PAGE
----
Last I posted about my book-in-progress, I had sent the latest draft to four readers to get their reactions: two female published memoir authors and university professors, and two male film and television writers/directors, one of whom is also my mentor. All four are accomplished writers and avid readers themselves. Their feedback, both encouraging and constructive, confirmed that I am definitely on the right track. I have a compelling story and engaging writing style. I also still have a lot of work to do. I’m sharing some of their constructive notes here because I think other writers will relate. Even if you’re not a writer, it might be interesting to see what we writers have to figure out.
1. Too much context vs. not enough context
While all the characters come across clearly, there is apparently too much background information on some, and not enough on others. Two readers didn’t feel as moved by the main characters as they wanted to be. There were sections where the narration was “too distant,” while in other places it was so present they felt right there in the moment. (This is one of the reasons why having people read the work is so important, to identify what feels like ‘too much’ or ‘not enough,’ what is resonating and what isn’t.)
2. Confusion regarding timeline of events
I tell the story using a variety of sources: first person narration, journal entries, letters, emails, etc., and jump between now and then at the chapter breaks, like an A-B-A-B-A-B structure. There are a few dates (but no years), and almost everything is in the present tense. Three of the readers found this confusing and suggested I find a way to delineate now and then more clearly, either by using “tense shifts to create meaning and structure,” or simply putting everything in the past tense. I haven’t decided yet, but clearly I have to do something. The last thing I want is for readers to be flipping back a few pages to figure out what’s going on, or worse, putting the book down because it’s too complicated.
3. The beginning isn’t a big enough “hook”
Each reader had a different opinion on where the story should start, but they all agreed that the beginning didn’t grab them enough. One suggested I read the first chapter of other popular memoirs: Eat, Pray, Love by Elizabeth Gilbert, Searching for Mercy Street by Linda Gray Sexton, The Year of Magical Thinking by Joan Didion. For fun, I also read the first chapter of Love Story, the 1970 romance novel by Erich Segal. Reading these masterful first chapters gave me a good sense of what is meant by “hook.” It’s a combination of where and how the story starts, riding that fine balance between giving the reader enough information to let her know what the story is about, and withholding enough information to leave her not only wanting more, but also wondering, “How in the world will this story end?”
4. The end doesn’t feel like the end
Everyone had this note too. One reader said, “It feels like it ends about ten miles away from where it should.” In other words, close, but not quite there. Another reader wondered if “there’s a process you’re still involved in… maybe love and grieving are still standing in your way.” This is probably true, and I imagine not uncommon for anyone writing a “grief memoir.” The challenge is how to end an otherwise sad (albeit compelling) story on an uplifting and/or meaningful note without sounding melodramatic, corny or unrealistic.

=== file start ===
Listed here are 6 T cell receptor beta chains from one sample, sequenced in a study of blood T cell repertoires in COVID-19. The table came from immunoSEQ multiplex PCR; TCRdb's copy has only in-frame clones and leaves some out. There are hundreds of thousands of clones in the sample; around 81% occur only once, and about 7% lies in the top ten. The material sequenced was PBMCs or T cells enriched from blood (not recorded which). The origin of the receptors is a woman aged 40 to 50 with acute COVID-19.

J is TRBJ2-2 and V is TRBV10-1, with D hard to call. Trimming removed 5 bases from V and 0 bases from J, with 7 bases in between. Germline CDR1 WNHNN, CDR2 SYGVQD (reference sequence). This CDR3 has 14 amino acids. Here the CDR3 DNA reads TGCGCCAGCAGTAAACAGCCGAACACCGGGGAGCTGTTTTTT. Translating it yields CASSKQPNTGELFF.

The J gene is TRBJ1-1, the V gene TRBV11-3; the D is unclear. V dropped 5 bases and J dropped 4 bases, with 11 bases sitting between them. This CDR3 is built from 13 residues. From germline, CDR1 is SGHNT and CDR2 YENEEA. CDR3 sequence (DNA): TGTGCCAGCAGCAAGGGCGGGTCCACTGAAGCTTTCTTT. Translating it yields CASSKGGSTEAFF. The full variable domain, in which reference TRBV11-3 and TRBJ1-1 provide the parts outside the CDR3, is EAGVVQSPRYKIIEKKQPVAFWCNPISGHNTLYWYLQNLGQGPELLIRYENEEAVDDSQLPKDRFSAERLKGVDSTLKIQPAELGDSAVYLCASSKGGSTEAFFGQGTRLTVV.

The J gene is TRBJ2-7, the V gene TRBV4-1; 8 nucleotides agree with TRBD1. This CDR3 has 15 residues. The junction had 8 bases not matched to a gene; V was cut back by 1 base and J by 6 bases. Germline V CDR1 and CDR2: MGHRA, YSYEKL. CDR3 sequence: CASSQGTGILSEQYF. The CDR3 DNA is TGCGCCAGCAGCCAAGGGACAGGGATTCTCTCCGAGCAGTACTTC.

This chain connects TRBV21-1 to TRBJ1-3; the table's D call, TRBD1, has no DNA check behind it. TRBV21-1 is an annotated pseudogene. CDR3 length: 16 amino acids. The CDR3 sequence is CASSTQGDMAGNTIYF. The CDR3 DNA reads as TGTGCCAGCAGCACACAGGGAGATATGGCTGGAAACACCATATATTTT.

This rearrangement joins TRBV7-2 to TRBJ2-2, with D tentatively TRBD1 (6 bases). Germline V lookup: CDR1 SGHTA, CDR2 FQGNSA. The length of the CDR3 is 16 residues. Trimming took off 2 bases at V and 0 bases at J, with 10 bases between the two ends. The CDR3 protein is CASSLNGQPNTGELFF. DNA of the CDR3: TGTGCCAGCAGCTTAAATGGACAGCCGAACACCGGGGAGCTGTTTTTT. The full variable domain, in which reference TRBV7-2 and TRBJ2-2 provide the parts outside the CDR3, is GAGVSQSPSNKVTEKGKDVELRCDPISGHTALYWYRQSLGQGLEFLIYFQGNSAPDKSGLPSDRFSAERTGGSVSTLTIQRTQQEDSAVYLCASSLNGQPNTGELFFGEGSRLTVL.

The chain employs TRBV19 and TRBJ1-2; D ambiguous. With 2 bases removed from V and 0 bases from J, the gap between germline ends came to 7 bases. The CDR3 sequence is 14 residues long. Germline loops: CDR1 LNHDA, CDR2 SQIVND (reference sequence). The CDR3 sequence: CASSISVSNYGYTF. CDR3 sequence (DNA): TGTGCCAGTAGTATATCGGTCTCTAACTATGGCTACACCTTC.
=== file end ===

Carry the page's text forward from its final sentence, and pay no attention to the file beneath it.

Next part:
“It was the most challenging experience of my life… but now I’m fine! Line up the shots, boys, I’m back on the market!” OR “It was the most challenging experience of my life… but it taught me how to love, how to be me, how to write, how to cry, the meaning of life… yadda yadda yadda.” OR “It was the most challenging experience of my life… but ever since I found religion, started meditating, doing yoga, knitting, volunteering with animals and homeless people, I realize everything happens for a reason and makes sense now.” NOT.
5. Too many scenes, too much summation, too many “I-feels”
Ironic that I should be struggling with scene construction and exposition when my background is screenwriting. Alas, this is my own private riddle, one which only I can solve.
6. Not sure how to make it compelling to a wider audience
This note has nothing to do with what happens in the story, and everything to do with how the story is told. As one reader said, “Basically you are telling a love story and it is an old one. Most stories are old ones. What matters about your version has to lie in the quality of the scenes.” “And the relatability to the reader,” added another.
So, there you have it. It’s back to the drawing board… this time with the help of a writer friend who has agreed to serve as a sounding board/quasi editor. The first step is putting everything in chronological order. The second step is deciding what stays and what goes. Then there’s about 100 more steps. But I’ve already traveled thousands of miles since the first draft, so what’s a few hundred more steps? Or miles, for that matter.
I keep thinking of it in musical terms. I have all the right notes, but they don’t quite add up to a symphony yet. They need to be re-ordered. Some of the tempos, harmonies and accents have to be adjusted. More importantly, the melody of the entire piece has to be clearer. The only way to accomplish that is for me to know what it sounds like, so clearly that I can hum it to myself. The tune is literally on the tip of my tongue.